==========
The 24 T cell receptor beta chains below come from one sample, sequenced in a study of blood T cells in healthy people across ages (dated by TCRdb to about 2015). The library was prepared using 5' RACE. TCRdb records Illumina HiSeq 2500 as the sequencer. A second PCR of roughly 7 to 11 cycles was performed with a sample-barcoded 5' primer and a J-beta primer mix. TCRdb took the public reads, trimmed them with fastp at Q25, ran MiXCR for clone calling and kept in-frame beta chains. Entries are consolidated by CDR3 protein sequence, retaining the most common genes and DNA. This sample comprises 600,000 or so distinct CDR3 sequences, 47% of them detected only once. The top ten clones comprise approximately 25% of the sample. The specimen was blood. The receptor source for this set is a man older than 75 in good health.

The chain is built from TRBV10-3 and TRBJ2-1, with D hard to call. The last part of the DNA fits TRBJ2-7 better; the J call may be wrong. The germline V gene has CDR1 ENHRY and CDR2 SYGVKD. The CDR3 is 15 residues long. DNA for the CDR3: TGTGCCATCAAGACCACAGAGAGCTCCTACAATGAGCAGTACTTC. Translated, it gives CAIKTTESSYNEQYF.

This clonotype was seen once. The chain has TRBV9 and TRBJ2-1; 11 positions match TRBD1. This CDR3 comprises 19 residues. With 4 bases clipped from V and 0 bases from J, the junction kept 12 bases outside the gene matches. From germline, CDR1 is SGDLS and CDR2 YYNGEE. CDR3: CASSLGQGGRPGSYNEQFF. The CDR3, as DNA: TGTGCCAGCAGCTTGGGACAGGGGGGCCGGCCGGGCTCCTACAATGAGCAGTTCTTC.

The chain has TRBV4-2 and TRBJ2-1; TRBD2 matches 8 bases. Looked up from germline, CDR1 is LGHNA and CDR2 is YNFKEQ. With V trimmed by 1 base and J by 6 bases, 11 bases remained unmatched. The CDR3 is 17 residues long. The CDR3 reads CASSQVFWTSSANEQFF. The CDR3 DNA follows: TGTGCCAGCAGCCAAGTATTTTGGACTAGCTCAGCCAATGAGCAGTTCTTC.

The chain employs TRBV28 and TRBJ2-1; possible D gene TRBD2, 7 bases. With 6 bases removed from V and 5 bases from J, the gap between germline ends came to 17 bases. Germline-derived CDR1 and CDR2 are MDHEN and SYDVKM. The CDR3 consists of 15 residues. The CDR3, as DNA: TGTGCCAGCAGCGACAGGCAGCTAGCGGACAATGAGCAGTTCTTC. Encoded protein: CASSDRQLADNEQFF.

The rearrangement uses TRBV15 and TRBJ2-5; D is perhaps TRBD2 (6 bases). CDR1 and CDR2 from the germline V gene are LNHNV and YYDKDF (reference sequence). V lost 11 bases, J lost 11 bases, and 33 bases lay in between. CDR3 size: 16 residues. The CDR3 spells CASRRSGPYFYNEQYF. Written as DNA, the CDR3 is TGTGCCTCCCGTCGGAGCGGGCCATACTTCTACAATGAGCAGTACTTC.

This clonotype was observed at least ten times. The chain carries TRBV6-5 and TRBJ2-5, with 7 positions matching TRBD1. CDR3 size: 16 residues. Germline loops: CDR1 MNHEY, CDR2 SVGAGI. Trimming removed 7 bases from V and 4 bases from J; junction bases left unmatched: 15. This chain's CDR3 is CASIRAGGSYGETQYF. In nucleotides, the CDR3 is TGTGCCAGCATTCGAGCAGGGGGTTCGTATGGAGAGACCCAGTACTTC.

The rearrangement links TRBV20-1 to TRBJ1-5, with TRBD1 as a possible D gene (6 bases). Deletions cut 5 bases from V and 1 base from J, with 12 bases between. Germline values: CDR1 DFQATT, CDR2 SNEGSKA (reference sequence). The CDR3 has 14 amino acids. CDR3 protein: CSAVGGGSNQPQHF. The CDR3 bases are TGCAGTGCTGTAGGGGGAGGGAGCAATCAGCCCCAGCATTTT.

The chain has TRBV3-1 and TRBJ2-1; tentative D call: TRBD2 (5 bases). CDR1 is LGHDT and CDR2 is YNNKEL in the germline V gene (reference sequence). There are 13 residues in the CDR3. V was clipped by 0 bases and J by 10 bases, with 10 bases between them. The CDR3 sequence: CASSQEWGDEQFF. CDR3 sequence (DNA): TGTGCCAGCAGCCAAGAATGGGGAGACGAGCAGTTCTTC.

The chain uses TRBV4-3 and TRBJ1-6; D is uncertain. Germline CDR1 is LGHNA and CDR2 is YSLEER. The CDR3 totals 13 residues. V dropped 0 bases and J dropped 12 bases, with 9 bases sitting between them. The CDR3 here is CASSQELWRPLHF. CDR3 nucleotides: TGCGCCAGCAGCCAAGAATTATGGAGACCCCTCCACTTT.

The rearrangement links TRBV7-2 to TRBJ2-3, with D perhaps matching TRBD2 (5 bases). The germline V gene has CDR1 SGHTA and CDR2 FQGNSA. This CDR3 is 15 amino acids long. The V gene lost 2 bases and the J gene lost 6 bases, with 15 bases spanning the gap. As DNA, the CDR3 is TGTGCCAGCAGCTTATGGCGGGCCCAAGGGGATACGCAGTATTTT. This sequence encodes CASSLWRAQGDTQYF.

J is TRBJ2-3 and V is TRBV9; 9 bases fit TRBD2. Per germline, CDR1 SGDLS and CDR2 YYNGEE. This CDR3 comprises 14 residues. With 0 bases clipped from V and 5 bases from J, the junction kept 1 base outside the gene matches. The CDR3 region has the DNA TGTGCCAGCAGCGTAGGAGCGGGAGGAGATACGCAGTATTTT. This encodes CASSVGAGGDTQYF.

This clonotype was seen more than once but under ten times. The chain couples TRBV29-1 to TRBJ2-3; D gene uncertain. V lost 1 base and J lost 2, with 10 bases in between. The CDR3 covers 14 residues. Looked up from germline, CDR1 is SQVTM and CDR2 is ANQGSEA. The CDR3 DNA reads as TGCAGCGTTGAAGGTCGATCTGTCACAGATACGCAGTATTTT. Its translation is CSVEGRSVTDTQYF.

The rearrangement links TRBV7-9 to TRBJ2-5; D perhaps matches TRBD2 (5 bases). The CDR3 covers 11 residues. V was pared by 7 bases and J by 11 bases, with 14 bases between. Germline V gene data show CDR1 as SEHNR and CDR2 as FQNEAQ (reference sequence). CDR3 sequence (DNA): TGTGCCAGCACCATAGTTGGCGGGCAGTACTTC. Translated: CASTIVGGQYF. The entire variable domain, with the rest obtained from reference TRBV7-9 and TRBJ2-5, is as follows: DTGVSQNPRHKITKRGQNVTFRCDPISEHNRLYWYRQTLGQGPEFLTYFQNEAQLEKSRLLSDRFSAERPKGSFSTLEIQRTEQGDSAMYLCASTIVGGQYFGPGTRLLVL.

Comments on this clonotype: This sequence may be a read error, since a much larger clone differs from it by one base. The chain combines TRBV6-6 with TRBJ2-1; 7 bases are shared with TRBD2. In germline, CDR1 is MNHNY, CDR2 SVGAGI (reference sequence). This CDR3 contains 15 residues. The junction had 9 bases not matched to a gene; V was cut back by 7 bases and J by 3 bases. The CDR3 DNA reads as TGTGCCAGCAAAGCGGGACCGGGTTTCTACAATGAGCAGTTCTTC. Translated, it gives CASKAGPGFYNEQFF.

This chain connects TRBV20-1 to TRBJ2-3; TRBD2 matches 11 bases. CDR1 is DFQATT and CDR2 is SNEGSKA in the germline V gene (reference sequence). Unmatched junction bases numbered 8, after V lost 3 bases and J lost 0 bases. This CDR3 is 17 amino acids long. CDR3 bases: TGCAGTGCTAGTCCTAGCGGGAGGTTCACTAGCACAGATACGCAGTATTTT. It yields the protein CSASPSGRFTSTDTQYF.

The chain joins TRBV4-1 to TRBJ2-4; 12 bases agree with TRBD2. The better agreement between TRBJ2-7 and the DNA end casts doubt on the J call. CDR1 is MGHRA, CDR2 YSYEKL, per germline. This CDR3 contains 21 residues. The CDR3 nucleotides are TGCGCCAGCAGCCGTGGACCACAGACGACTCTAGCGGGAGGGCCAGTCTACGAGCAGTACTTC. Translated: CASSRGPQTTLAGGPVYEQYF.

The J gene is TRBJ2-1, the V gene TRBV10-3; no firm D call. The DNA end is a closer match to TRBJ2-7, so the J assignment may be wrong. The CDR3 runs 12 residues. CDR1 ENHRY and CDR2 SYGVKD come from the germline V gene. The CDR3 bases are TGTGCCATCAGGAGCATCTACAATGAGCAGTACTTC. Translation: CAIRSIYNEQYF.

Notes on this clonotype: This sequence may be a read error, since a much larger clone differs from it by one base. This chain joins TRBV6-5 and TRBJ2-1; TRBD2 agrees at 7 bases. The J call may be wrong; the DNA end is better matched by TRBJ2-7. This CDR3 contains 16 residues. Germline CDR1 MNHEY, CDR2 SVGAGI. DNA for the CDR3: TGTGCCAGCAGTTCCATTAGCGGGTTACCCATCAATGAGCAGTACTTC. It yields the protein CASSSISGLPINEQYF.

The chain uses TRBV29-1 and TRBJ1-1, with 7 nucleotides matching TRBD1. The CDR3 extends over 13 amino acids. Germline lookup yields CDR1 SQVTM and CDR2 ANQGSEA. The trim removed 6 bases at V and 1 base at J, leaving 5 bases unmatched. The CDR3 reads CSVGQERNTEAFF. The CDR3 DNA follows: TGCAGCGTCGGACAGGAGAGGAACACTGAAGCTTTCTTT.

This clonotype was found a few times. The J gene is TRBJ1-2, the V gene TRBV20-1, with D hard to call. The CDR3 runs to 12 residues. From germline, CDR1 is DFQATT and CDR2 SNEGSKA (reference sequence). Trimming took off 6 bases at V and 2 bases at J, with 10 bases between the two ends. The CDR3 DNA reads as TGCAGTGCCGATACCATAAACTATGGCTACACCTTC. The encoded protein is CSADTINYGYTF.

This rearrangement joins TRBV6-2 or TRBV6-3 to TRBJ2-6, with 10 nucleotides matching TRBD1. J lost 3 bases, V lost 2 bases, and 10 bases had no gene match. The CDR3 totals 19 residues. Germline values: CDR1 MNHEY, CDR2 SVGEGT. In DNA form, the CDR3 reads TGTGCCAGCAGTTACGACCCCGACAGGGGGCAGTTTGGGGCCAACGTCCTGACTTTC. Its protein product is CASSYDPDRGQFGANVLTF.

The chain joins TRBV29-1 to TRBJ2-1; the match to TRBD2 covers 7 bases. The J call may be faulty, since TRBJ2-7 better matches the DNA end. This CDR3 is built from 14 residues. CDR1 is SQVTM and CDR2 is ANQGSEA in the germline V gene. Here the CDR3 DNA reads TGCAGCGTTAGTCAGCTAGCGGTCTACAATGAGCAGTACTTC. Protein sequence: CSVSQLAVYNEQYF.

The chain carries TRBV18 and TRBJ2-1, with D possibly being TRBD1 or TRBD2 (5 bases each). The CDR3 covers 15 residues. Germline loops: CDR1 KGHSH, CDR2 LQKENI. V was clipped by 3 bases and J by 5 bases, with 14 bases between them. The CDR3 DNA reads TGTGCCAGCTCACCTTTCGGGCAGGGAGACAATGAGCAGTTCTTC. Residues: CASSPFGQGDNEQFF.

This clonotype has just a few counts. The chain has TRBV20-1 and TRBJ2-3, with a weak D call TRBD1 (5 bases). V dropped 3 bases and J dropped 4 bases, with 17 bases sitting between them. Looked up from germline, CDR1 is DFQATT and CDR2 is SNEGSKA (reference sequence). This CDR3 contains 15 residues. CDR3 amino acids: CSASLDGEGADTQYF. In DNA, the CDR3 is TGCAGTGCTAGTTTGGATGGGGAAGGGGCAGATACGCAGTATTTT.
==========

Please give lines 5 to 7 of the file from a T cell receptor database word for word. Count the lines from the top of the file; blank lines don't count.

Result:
The chain employs TRBV28 and TRBJ2-1; possible D gene TRBD2, 7 bases. With 6 bases removed from V and 5 bases from J, the gap between germline ends came to 17 bases. Germline-derived CDR1 and CDR2 are MDHEN and SYDVKM. The CDR3 consists of 15 residues. The CDR3, as DNA: TGTGCCAGCAGCGACAGGCAGCTAGCGGACAATGAGCAGTTCTTC. Encoded protein: CASSDRQLADNEQFF.

The rearrangement uses TRBV15 and TRBJ2-5; D is perhaps TRBD2 (6 bases). CDR1 and CDR2 from the germline V gene are LNHNV and YYDKDF (reference sequence). V lost 11 bases, J lost 11 bases, and 33 bases lay in between. CDR3 size: 16 residues. The CDR3 spells CASRRSGPYFYNEQYF. Written as DNA, the CDR3 is TGTGCCTCCCGTCGGAGCGGGCCATACTTCTACAATGAGCAGTACTTC.

This clonotype was observed at least ten times. The chain carries TRBV6-5 and TRBJ2-5, with 7 positions matching TRBD1. CDR3 size: 16 residues. Germline loops: CDR1 MNHEY, CDR2 SVGAGI. Trimming removed 7 bases from V and 4 bases from J; junction bases left unmatched: 15. This chain's CDR3 is CASIRAGGSYGETQYF. In nucleotides, the CDR3 is TGTGCCAGCATTCGAGCAGGGGGTTCGTATGGAGAGACCCAGTACTTC.